The Turkish government wants to toughen the country’s laws on smoking and alcohol consumption, according to a Trend news agency story quoting a Sabah newspaper report.
The report said that a new bill would be put before parliament, though it did not indicate when that would happen.
Under the bill, smoking, already banned in enclosed public places, would be forbidden in open public spaces.
The bill would ban smoking by public transport drivers, presumably only while operating their vehicles.
And it would increase the penalties for violating smoking bans.
Vitamin C might help prevent lung problems in babies born to mothers who smoke during pregnancy, according to a small new study reported by HealthDay.
Pregnant women are advised not to smoke because it can harm their babies’ lungs and lead to problems such as wheezing and asthma. But if a pregnant woman can’t quit smoking, taking vitamin C might help protect her baby’s lungs.
“The study included 159 women who were less than 22 weeks pregnant and unable to quit smoking,” the story reported. “They were randomly assigned to take either one 500-milligram capsule of vitamin C or a placebo each day for the remainder of their pregnancy.
“Forty-eight hours after birth, babies born to women who took vitamin C had significantly better lung function than those whose mothers took the placebo. During their first year, wheezing was reported in 21 percent of infants whose mothers took vitamin C and in 40 percent of infants whose mothers took the placebo. The rate among infants born to non-smokers was 27 percent.”
The preliminary study, which showed an association between vitamin C use and better lung function in infants but did not prove a cause-and-effect link, was presented at the Pediatric Academic Societies’ annual meeting in Washington, DC.
“Vitamin C is a simple, safe and inexpensive treatment that may decrease the impact of smoking during pregnancy on childhood respiratory health,” said lead author Dr. Cynthia McEvoy, an associate professor of pediatrics at Oregon Health & Science University Children’s Hospital.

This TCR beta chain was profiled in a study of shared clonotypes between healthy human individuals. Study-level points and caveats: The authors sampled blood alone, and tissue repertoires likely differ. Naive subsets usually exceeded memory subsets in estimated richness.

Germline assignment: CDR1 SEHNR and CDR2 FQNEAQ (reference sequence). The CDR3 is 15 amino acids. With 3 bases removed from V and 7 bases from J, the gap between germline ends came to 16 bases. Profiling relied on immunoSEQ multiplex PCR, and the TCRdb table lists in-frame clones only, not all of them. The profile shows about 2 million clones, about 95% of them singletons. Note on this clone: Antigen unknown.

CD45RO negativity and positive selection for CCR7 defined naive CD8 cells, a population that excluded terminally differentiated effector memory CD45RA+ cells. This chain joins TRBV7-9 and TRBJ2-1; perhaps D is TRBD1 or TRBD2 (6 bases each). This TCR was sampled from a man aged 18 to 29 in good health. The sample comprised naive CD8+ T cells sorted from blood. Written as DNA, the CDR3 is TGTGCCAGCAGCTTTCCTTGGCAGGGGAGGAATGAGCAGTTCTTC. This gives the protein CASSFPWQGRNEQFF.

Meanwhile, study co-author, Dr. Eliot Spindel, a senior scientist at the Oregon National Primate Research Center at Oregon Health & Science University, said that getting women to quit smoking during pregnancy had to be priority one. “… but this finding provides a way to potentially help the infants born of the roughly 50 percent of pregnant smokers who won’t or can’t quit smoking no matter what is tried,” he added.
The European Commission believes that its proposed revisions to the Tobacco Products Directive would, if adopted, have limited adverse impact on the tobacco industry – and some positive impacts.
“The adoption of the proposal for a revised Tobacco Products Directive was preceded by a thorough impact assessment, including an assessment of the economic impacts on the tobacco industry, their upstream suppliers (e.g. growers, ingredients suppliers, paper industry) and downstream distributors (wholesale, retail),” the commission stated in a written answer to questions posed by the Czech MEP, Ivo Strejček.
“It is estimated that the proposal will result in a reduction in the consumption of tobacco products of no more than 2 percent within a five year period following the transposition of the Directive. The adverse impact on the industry would therefore remain limited. Jobs lost in the production of cigarettes would be offset by the creation of jobs in other sectors, reflecting ex-smokers’ expenditure on such sectors.
“In addition, the proposal is expected to lead to some benefits for the industry through reduced production costs as a result of harmonization (one … production line instead of different production lines to comply with different national rules) and through the expected reduction in illicit trade (as a result of the proposed measures on tracking and tracing of products). Even the most specialized tobacco retailers do not generate more than 50 percent of their revenues from tobacco products, thus the impact is not expected to be disproportionate.”